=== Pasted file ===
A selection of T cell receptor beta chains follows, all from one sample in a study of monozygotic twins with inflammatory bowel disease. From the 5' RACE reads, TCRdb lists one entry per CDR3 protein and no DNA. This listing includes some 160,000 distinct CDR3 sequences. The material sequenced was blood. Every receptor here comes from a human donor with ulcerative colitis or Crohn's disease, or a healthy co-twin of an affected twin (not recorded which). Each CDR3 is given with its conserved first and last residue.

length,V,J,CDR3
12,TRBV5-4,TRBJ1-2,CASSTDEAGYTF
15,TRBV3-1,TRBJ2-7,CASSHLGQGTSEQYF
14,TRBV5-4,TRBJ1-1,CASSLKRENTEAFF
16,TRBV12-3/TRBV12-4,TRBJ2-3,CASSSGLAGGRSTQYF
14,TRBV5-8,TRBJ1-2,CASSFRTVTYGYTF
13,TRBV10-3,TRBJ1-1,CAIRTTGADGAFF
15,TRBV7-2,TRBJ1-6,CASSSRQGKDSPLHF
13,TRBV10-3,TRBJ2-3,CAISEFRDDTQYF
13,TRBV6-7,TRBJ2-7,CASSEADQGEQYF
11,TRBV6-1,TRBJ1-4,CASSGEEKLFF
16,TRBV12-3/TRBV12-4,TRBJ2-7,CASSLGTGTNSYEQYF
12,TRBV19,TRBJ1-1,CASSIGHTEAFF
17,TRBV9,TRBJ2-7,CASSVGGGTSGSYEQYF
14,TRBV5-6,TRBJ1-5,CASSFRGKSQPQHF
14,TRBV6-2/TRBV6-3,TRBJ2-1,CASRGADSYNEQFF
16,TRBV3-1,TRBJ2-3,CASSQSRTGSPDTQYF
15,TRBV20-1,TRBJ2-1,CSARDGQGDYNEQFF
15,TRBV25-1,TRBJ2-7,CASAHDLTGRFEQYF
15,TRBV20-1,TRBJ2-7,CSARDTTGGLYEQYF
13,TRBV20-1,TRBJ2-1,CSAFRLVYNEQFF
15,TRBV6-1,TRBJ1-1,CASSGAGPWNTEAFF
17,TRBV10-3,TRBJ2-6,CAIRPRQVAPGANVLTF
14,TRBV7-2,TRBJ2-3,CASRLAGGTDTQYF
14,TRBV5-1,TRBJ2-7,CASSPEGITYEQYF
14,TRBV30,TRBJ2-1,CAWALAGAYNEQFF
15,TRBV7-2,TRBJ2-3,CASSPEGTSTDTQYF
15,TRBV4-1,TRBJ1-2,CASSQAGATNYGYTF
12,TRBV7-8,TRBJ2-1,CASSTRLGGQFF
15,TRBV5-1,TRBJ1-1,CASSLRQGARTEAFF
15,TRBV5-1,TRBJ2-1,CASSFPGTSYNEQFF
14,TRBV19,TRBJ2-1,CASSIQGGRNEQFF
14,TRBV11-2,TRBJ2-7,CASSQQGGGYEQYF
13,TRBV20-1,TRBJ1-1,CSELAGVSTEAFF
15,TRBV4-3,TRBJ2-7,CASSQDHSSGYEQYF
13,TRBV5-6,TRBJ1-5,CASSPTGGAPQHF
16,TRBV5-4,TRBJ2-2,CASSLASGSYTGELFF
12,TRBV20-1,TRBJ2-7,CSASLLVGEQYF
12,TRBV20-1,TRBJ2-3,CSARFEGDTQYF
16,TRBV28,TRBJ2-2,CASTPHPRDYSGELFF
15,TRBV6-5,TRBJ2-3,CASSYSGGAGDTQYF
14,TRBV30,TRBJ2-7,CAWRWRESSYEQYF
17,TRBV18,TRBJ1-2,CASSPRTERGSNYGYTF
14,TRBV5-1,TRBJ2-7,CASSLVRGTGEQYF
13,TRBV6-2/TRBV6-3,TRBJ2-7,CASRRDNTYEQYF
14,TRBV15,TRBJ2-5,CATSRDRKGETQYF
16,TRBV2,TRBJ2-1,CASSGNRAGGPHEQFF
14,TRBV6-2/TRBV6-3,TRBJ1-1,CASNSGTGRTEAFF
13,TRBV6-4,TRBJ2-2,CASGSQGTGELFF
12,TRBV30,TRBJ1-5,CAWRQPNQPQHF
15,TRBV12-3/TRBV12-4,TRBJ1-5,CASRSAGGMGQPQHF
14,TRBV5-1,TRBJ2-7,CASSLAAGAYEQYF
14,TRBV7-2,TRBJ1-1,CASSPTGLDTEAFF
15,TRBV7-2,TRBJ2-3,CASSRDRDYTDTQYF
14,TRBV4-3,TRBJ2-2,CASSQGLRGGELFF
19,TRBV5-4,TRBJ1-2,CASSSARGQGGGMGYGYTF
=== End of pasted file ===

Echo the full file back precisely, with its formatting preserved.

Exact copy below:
A selection of T cell receptor beta chains follows, all from one sample in a study of monozygotic twins with inflammatory bowel disease. From the 5' RACE reads, TCRdb lists one entry per CDR3 protein and no DNA. This listing includes some 160,000 distinct CDR3 sequences. The material sequenced was blood. Every receptor here comes from a human donor with ulcerative colitis or Crohn's disease, or a healthy co-twin of an affected twin (not recorded which). Each CDR3 is given with its conserved first and last residue.

length,V,J,CDR3
12,TRBV5-4,TRBJ1-2,CASSTDEAGYTF
15,TRBV3-1,TRBJ2-7,CASSHLGQGTSEQYF
14,TRBV5-4,TRBJ1-1,CASSLKRENTEAFF
16,TRBV12-3/TRBV12-4,TRBJ2-3,CASSSGLAGGRSTQYF
14,TRBV5-8,TRBJ1-2,CASSFRTVTYGYTF
13,TRBV10-3,TRBJ1-1,CAIRTTGADGAFF
15,TRBV7-2,TRBJ1-6,CASSSRQGKDSPLHF
13,TRBV10-3,TRBJ2-3,CAISEFRDDTQYF
13,TRBV6-7,TRBJ2-7,CASSEADQGEQYF
11,TRBV6-1,TRBJ1-4,CASSGEEKLFF
16,TRBV12-3/TRBV12-4,TRBJ2-7,CASSLGTGTNSYEQYF
12,TRBV19,TRBJ1-1,CASSIGHTEAFF
17,TRBV9,TRBJ2-7,CASSVGGGTSGSYEQYF
14,TRBV5-6,TRBJ1-5,CASSFRGKSQPQHF
14,TRBV6-2/TRBV6-3,TRBJ2-1,CASRGADSYNEQFF
16,TRBV3-1,TRBJ2-3,CASSQSRTGSPDTQYF
15,TRBV20-1,TRBJ2-1,CSARDGQGDYNEQFF
15,TRBV25-1,TRBJ2-7,CASAHDLTGRFEQYF
15,TRBV20-1,TRBJ2-7,CSARDTTGGLYEQYF
13,TRBV20-1,TRBJ2-1,CSAFRLVYNEQFF
15,TRBV6-1,TRBJ1-1,CASSGAGPWNTEAFF
17,TRBV10-3,TRBJ2-6,CAIRPRQVAPGANVLTF
14,TRBV7-2,TRBJ2-3,CASRLAGGTDTQYF
14,TRBV5-1,TRBJ2-7,CASSPEGITYEQYF
14,TRBV30,TRBJ2-1,CAWALAGAYNEQFF
15,TRBV7-2,TRBJ2-3,CASSPEGTSTDTQYF
15,TRBV4-1,TRBJ1-2,CASSQAGATNYGYTF
12,TRBV7-8,TRBJ2-1,CASSTRLGGQFF
15,TRBV5-1,TRBJ1-1,CASSLRQGARTEAFF
15,TRBV5-1,TRBJ2-1,CASSFPGTSYNEQFF
14,TRBV19,TRBJ2-1,CASSIQGGRNEQFF
14,TRBV11-2,TRBJ2-7,CASSQQGGGYEQYF
13,TRBV20-1,TRBJ1-1,CSELAGVSTEAFF
15,TRBV4-3,TRBJ2-7,CASSQDHSSGYEQYF
13,TRBV5-6,TRBJ1-5,CASSPTGGAPQHF
16,TRBV5-4,TRBJ2-2,CASSLASGSYTGELFF
12,TRBV20-1,TRBJ2-7,CSASLLVGEQYF
12,TRBV20-1,TRBJ2-3,CSARFEGDTQYF
16,TRBV28,TRBJ2-2,CASTPHPRDYSGELFF
15,TRBV6-5,TRBJ2-3,CASSYSGGAGDTQYF
14,TRBV30,TRBJ2-7,CAWRWRESSYEQYF
17,TRBV18,TRBJ1-2,CASSPRTERGSNYGYTF
14,TRBV5-1,TRBJ2-7,CASSLVRGTGEQYF
13,TRBV6-2/TRBV6-3,TRBJ2-7,CASRRDNTYEQYF
14,TRBV15,TRBJ2-5,CATSRDRKGETQYF
16,TRBV2,TRBJ2-1,CASSGNRAGGPHEQFF
14,TRBV6-2/TRBV6-3,TRBJ1-1,CASNSGTGRTEAFF
13,TRBV6-4,TRBJ2-2,CASGSQGTGELFF
12,TRBV30,TRBJ1-5,CAWRQPNQPQHF
15,TRBV12-3/TRBV12-4,TRBJ1-5,CASRSAGGMGQPQHF
14,TRBV5-1,TRBJ2-7,CASSLAAGAYEQYF
14,TRBV7-2,TRBJ1-1,CASSPTGLDTEAFF
15,TRBV7-2,TRBJ2-3,CASSRDRDYTDTQYF
14,TRBV4-3,TRBJ2-2,CASSQGLRGGELFF
19,TRBV5-4,TRBJ1-2,CASSSARGQGGGMGYGYTF